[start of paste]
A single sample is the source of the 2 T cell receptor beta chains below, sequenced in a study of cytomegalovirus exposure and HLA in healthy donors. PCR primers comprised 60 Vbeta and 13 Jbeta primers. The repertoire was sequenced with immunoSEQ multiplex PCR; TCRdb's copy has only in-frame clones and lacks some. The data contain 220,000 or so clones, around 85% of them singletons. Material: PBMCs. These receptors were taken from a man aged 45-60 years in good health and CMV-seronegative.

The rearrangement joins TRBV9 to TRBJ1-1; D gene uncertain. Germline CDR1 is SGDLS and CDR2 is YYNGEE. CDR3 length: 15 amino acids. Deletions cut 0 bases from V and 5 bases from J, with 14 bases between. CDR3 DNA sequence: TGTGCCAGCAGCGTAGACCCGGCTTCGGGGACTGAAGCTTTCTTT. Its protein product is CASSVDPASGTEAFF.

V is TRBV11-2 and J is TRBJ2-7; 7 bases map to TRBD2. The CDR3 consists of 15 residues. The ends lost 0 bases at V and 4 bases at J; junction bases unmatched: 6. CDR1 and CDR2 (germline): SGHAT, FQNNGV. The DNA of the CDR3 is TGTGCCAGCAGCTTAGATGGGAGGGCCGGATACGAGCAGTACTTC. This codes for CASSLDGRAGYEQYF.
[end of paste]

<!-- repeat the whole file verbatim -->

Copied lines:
A single sample is the source of the 2 T cell receptor beta chains below, sequenced in a study of cytomegalovirus exposure and HLA in healthy donors. PCR primers comprised 60 Vbeta and 13 Jbeta primers. The repertoire was sequenced with immunoSEQ multiplex PCR; TCRdb's copy has only in-frame clones and lacks some. The data contain 220,000 or so clones, around 85% of them singletons. Material: PBMCs. These receptors were taken from a man aged 45-60 years in good health and CMV-seronegative.

The rearrangement joins TRBV9 to TRBJ1-1; D gene uncertain. Germline CDR1 is SGDLS and CDR2 is YYNGEE. CDR3 length: 15 amino acids. Deletions cut 0 bases from V and 5 bases from J, with 14 bases between. CDR3 DNA sequence: TGTGCCAGCAGCGTAGACCCGGCTTCGGGGACTGAAGCTTTCTTT. Its protein product is CASSVDPASGTEAFF.

V is TRBV11-2 and J is TRBJ2-7; 7 bases map to TRBD2. The CDR3 consists of 15 residues. The ends lost 0 bases at V and 4 bases at J; junction bases unmatched: 6. CDR1 and CDR2 (germline): SGHAT, FQNNGV. The DNA of the CDR3 is TGTGCCAGCAGCTTAGATGGGAGGGCCGGATACGAGCAGTACTTC. This codes for CASSLDGRAGYEQYF.